Takes almost as hot as the weather here in central Indiana.[1]


Wow, the Yankees have made Alex Rodriguez a sympathetic figure, something that seemed impossible.

I love to hate A-Rod, but I also admire his comeback. It would have been easy after his last injury and suspension to just retire and disappear into the void. He could say goodbye to the media, to fans booing him at every at-bat, and to all the drama that has surrounded the last part of his career. I bet he could make a healthy sum if he wrote a book about his years in baseball, too.

But he sucked it up, worked hard to come back, showed up and not only won a spot in the Yankees lineup, but is likely their best player. The cynic will say he’s juicing, popping pills, or doing something else to fuel his hot start. And maybe he is. He certainly has a history of multiple offenses. But, like Barry Bonds, he was also a peerless player before he ever started putting outlawed substances into his body. Maybe this is one last burst of his pure athletic genius coming through.

For the Yankees to continue to grouse about his presence and to insist that they will not pay him the contractually-obligated bonus for passing Willie Mays on the all-time home run list is asinine. Right now, he’s the best story on one of the most surprising teams in the league. He’s driving attendance and the news cycle, for good reasons. He’s making people pay attention to the Yankees. Which is exactly what they wanted when they resigned him.

Shut the hell up and pay the man.

Steph Curry NBA MVP

I don’t know why I’m still surprised by things that Steph Curry does. He’s been amazing us for seven years now.

I think most of us expected him to, maybe, in the best possible case, be a spot shooter in the NBA. He was slight and didn’t appear to be a great athlete. Where Reggie Miller was 6’8’’, Curry checked in at just 6’3’’. No way does his effectiveness in college translate to the NBA, right?

He answered that question quickly, and has been getting better every season since. A perfect shot, that he needs just a millisecond to get off. Amazing dribbling. Astounding passing. When you put his skills with the other guys on the Golden State Warriors, you have one of the most entertaining teams to watch in the NBA.

Just as important, in a year when Kevin Durant was injured and surly, Steph gave us another completely likable NBA superstar. Unless he’s ripping your team’s heart out, of course.

Tom Brady

As I said when Deflategate first broke, whatever was done with the balls during the AFC championship game did not affect the outcome. The Patriots running roughshod over the Colts’ defensive line was as big as any passes Tom Brady completed that day.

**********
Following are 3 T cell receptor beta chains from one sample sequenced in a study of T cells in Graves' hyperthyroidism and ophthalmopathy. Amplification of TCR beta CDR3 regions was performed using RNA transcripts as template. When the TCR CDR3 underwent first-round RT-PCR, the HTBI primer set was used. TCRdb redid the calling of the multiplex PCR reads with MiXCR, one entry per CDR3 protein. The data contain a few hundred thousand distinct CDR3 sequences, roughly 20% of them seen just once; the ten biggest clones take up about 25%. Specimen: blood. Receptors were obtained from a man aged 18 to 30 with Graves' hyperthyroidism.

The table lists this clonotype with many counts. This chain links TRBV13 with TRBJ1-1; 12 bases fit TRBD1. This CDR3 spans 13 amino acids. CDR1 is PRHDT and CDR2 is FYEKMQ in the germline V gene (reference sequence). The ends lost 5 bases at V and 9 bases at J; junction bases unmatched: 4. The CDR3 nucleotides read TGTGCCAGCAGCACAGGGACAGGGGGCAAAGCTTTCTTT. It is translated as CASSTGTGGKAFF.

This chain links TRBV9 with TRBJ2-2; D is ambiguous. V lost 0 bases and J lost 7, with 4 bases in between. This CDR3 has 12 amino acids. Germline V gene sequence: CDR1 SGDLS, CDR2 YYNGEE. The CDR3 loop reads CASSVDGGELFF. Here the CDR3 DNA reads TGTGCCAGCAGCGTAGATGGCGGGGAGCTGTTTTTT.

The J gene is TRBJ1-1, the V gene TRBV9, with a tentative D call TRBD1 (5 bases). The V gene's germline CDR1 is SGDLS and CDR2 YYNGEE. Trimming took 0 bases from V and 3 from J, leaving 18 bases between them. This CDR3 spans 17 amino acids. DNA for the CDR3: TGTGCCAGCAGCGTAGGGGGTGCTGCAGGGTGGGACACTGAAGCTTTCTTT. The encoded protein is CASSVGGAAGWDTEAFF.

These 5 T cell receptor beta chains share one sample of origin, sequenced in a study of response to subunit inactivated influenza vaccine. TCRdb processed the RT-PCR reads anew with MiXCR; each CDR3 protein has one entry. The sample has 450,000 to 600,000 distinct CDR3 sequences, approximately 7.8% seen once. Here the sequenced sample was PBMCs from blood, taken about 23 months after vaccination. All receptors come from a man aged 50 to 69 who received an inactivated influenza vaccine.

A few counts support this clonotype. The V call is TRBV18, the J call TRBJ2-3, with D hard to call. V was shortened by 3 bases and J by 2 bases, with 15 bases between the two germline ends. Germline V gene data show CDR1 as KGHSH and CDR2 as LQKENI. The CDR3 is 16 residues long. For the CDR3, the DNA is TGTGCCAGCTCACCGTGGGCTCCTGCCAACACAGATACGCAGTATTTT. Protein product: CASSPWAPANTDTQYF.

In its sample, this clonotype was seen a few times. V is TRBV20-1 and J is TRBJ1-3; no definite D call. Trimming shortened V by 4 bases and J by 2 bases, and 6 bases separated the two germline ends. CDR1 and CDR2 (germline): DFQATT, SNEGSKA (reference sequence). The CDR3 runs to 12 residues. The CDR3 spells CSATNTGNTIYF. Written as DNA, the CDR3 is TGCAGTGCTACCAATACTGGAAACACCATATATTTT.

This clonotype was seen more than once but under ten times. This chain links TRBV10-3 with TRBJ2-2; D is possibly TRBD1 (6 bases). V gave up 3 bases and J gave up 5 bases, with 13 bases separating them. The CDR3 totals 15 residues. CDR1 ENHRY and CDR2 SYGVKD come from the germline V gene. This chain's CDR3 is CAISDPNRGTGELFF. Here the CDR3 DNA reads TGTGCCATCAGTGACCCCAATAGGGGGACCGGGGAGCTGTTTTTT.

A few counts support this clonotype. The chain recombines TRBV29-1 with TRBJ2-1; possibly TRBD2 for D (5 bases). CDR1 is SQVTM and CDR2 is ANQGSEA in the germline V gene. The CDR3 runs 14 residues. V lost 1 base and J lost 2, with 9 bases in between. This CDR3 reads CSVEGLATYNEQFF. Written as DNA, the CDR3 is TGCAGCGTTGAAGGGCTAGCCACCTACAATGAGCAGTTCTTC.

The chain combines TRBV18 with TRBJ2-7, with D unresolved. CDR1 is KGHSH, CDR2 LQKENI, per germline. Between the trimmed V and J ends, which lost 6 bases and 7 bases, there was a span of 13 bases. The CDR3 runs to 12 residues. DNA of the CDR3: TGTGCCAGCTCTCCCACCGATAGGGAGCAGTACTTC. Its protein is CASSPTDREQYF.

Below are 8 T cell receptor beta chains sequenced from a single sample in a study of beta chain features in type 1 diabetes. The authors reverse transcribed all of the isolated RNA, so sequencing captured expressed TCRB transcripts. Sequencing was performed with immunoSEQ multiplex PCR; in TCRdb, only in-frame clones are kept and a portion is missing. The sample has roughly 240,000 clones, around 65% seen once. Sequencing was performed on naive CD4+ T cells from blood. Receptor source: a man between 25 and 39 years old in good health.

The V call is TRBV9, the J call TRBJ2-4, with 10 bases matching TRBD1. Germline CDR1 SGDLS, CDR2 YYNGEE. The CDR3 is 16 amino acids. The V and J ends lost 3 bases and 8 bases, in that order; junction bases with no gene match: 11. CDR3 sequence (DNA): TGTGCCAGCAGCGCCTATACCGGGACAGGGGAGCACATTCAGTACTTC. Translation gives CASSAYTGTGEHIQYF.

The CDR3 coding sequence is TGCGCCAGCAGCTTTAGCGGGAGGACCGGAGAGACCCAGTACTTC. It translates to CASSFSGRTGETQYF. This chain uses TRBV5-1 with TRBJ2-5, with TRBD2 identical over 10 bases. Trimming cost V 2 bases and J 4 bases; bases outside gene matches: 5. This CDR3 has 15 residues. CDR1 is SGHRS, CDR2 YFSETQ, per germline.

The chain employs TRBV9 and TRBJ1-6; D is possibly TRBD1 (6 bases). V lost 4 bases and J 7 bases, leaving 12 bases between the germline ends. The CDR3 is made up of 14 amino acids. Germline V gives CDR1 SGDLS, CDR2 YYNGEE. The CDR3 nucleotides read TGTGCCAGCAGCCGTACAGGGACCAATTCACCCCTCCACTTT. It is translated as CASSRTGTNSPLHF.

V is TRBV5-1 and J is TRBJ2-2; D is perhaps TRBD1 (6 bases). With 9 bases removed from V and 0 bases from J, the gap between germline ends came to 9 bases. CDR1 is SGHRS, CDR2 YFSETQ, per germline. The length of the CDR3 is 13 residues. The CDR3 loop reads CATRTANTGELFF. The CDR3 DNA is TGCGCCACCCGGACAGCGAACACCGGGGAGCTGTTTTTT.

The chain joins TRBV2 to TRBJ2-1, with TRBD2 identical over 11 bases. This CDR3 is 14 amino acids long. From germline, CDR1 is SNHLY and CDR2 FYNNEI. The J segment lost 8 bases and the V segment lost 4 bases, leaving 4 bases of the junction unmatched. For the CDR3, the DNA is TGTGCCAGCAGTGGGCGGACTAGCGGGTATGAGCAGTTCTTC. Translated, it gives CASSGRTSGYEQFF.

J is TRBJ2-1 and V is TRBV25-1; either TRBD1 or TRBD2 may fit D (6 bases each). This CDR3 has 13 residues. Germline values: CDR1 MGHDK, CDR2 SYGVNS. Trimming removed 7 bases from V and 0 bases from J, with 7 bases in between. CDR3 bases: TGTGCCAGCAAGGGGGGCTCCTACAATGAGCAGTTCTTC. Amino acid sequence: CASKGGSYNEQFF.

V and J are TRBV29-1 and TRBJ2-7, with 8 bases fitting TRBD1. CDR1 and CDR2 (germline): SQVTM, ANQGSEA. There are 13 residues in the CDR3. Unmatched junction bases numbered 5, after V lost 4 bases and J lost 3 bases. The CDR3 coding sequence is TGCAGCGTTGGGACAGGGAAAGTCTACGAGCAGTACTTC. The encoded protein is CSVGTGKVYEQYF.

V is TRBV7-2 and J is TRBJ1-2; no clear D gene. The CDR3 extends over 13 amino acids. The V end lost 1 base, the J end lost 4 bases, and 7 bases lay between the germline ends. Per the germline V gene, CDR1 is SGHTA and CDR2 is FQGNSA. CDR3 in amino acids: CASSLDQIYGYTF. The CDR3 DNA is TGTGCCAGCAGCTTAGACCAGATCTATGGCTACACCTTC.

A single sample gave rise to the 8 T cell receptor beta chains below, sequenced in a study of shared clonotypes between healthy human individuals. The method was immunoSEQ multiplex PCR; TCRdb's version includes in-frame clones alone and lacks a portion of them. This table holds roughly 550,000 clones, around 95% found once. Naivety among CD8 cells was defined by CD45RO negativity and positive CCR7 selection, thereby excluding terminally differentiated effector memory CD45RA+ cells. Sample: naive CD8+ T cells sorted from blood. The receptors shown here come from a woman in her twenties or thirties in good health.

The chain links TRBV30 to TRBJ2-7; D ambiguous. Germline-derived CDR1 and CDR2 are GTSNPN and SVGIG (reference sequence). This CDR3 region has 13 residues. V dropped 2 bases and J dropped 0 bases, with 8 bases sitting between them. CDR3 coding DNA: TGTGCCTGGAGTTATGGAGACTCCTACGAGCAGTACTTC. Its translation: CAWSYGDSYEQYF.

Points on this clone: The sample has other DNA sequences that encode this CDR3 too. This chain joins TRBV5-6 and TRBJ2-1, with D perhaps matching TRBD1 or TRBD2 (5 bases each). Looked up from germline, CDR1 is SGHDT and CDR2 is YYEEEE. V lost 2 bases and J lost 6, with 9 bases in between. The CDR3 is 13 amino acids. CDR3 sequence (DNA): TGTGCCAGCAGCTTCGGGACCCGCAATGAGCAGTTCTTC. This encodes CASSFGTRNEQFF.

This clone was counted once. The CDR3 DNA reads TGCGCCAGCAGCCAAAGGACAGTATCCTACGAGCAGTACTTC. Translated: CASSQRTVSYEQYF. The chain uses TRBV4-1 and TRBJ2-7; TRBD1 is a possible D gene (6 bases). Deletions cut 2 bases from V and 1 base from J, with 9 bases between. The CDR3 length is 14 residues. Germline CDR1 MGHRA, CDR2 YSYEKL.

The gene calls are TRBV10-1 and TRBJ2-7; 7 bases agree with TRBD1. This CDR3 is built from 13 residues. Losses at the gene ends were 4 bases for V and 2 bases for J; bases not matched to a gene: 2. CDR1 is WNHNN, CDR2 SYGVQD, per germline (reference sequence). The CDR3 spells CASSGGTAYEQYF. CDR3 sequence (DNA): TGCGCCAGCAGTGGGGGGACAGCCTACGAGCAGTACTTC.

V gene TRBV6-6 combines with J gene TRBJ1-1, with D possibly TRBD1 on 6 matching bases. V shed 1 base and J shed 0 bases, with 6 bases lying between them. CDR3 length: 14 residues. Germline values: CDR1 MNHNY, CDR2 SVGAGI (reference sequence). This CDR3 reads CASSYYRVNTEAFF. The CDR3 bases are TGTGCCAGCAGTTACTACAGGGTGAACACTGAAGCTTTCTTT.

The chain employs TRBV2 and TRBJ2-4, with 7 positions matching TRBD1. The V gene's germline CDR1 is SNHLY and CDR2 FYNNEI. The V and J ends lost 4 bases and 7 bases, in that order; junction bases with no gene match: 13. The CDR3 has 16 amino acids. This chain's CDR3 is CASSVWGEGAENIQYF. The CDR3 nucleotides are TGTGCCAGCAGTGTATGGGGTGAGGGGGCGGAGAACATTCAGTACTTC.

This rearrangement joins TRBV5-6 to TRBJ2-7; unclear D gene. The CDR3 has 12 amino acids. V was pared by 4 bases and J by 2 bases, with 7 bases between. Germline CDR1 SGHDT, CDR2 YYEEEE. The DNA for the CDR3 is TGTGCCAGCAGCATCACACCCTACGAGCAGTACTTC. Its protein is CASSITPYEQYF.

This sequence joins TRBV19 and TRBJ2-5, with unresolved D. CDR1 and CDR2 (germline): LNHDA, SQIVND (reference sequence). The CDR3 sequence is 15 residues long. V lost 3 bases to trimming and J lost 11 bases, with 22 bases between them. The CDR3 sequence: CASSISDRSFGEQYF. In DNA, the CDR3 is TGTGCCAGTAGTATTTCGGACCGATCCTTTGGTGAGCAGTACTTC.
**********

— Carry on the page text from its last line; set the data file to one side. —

I’m fascinated by the transition in the image of Brady, though. He began his career as the underdog hero, someone you could admire even as he was carving your team up. He grew into perhaps the most complete quarterback in the game, and one who always came up big in January.[2] Then he was a brand, or A Brand, complete with supermodel wife, obligatory appearances at ever big event, and cautiously guarded words any time a microphone was near.

Now, though, he’s turned into a first class villain. His petulant screaming at refs anytime he doesn’t like a call. His smugness on and off the field. And now, bending the rules to gain an advantage. I don’t think most people really care about whether the Patriots messed with the air pressure of their footballs. I do think a lot of people look at Brady, though, and think, “Why does he need to do that?”

So I used to admire Brady, and now I dislike him. And I used to hate A-Rod, but now I kind of like him.

What a world, what a world…

Late Breaking: ESPN Does Not Renew Bill Simmons’ Contract

Whoa! Their relationship had obviously been strained over the past couple years, especially surrounding Simmons’ vocal criticisms of NFL commissioner Roger Goodell. But you figured they would find a way to make it work, right?

I rarely read Simmons’ columns anymore. I don’t watch movies or much TV, so his newer pop culture references are lost on me. And it got tiring reading through 5000 words that he had likely written before, just in slightly different form.

But the dude changed sports writing for the better. There are more voices now, is a more relaxed tone in general, and are better outlets for finding sports discussion. He (and Will Leitch when he started Deadspin) made sports writing fun and more like talking with your buddies over some beers than like reading the tired, old columnists who dominated most papers and national magazines. His early ESPN years were phenomenal. It was always exciting to see another one of his columns hit ESPN.com. Or see a link to the latest in your inbox from someone else who got to it first.

And while I overlooked his more recent writing, building Grantland was a fantastic accomplishment. There is no better source for quality sports writing – and pop culture writing – right now than Grantland. I hope it continues in the same spirit even without him as head.

Oh, and I bet he lands on his feet somewhere.

  1. Just missed setting a record high yesterday, and in the midst of the longest stretch of temperatures over 80 in May since 2001.  ↩
  2. Unlike Peyton Manning, for example.  ↩